“Community practice is crucial at this time. It’s crucial not to be alone in front of the computer, reading media. That makes the world dark for you. Find flesh.” Buddhist monk Phap Dung
Major systemic changes to the economy and to the energy sector (U.S. and world) are needed and that requires many levels of WE.
1. WE need leaders at the international and national levels, as well as state and local, to recognize that aggressive action is urgently needed. Then they must act accordingly.
2. People by the millions and hundreds of millions must recognize that #1 will not happen unless WE the people make it happen. Leaders don’t create political will. They respond to it.
3. WE need faith leaders lamenting the losses we are experiencing in nature, pleading for climate justice and creation care, showing us how to pray or to petition higher powers in the face of a global emergency.
4. WE need artists to show us both the beauty and the suffering of the Earth and her creatures. We need them to “create the uncreated conscience” of the race. (James Joyce)
5. WE need the scientists to continue telling the public what is happening in as clear terms as possible.
6. WE need economists to explain things like ‘externalities’, carbon taxes and carbon dividends.
7. WE need to listen to those who speak on behalf of the Earth, including front-line indigenous peoples.
“The future is not something that will come to us; the future is built by us, by how we speak and what we do in the present moment. Community practice is crucial at this time. It’s crucial not to be alone in front of the computer, reading media. That makes the world dark for you. Find flesh. There are still wonderful things happening.” Buddhist monk Phap Dung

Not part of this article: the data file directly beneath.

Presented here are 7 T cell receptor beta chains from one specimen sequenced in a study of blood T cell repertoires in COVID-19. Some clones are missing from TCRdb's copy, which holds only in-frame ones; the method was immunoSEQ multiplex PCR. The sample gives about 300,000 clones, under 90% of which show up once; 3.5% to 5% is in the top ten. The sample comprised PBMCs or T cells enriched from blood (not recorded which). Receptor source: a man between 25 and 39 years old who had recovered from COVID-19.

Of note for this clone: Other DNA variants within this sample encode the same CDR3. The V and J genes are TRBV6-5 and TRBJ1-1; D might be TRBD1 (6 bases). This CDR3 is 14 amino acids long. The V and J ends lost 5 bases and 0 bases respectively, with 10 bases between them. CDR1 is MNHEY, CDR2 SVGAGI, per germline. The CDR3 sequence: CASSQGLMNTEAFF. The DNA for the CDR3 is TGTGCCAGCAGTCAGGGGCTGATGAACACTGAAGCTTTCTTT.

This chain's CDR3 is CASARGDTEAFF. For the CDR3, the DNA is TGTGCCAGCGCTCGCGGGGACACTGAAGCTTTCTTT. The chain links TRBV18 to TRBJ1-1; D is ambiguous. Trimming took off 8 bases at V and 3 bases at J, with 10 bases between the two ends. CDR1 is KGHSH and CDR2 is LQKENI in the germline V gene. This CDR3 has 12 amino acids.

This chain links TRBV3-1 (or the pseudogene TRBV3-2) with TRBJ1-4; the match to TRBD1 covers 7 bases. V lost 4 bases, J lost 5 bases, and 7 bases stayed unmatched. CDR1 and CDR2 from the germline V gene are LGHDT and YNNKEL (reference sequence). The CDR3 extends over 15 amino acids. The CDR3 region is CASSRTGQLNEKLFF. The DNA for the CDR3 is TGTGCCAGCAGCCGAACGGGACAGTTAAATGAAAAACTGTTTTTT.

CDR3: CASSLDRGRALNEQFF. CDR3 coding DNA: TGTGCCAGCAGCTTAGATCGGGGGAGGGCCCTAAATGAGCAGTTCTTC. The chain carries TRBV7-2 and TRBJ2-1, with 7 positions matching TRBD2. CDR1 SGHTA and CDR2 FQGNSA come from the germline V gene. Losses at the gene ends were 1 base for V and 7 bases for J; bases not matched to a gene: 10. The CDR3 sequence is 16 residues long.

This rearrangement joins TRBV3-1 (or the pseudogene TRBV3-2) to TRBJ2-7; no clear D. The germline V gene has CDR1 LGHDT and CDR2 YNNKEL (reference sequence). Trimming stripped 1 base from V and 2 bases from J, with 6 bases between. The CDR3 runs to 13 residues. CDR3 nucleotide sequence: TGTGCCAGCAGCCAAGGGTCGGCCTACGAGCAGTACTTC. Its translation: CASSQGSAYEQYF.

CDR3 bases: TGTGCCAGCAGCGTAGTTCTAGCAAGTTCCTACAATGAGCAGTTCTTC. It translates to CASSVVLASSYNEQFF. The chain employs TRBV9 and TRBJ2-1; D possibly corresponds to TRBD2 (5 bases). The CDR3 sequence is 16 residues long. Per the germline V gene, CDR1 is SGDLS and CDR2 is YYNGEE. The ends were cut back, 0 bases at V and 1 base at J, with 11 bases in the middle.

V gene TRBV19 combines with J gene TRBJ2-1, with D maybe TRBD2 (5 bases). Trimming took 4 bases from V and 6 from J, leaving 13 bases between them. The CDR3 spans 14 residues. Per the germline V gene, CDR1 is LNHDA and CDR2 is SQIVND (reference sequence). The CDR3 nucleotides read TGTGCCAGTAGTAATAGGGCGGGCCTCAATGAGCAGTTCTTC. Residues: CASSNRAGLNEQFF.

“Pain for the world is a phrase that covers a range of feelings, including outrage, alarm, grief, dread and despair. This is a normal, healthy response to a world in trauma.” Joanna Macy
Here are some encouraging news items:
António Guterres, the UN secretary general, promised to hold a summit for world leaders which requires they confront the dangers of climate change. Guterres says it is “immoral and suicidal” if we don’t take firm and urgent action equal to the problem.
Coalitions of civil society groups will be putting these leaders on the spot in the lead up to this summit and will confront them at the summit, highlighting especially the role of women and young people.
French president, Emmanuel Macron, will hold a One World Summit this summer to persuade businesses to take a leading role in addressing climate change. They will be challenged to invest in reducing greenhouse gas emissions and in changing the way they use energy.
(BTW, the cost of renewable energy technology continues to drop. https://www.theguardian.com/environment/renewableenergy)
In the U.S., Congress is finally talking climate solutions. Look up the Energy Innovation and Carbon Dividend Act ( https://energyinnovationact.org/) Ask your member of Congress to co-sponsor this legislation. Look at the proposed Green New Deal. The climate conversation has finally moved to ‘what is the best approach to achieving solutions’ rather than ‘is it happening or not?’
A Franklin and Marshall College poll of registered Pennsylvania voters tells us that 67% of them answered YES to ‘Is climate change causing problems now?’
Lancaster, Pennsylvania has been working on a Climate Action Plan. A public presentation of this plan will occur on May 9, 2019 at the Ware Center in downtown Lancaster, 6:30-8:30pm. Mayor Danene Sorace and Marie Cusick from NPR’s State Impact will be providing comments on climate action in the City and across the state, respectively. The vision, goals, strategies, and emissions targets will also be presented. There will be time for Q&A with the audience.
This LNP/Lancasteronline editorial from Dec 5, 2018 nails it.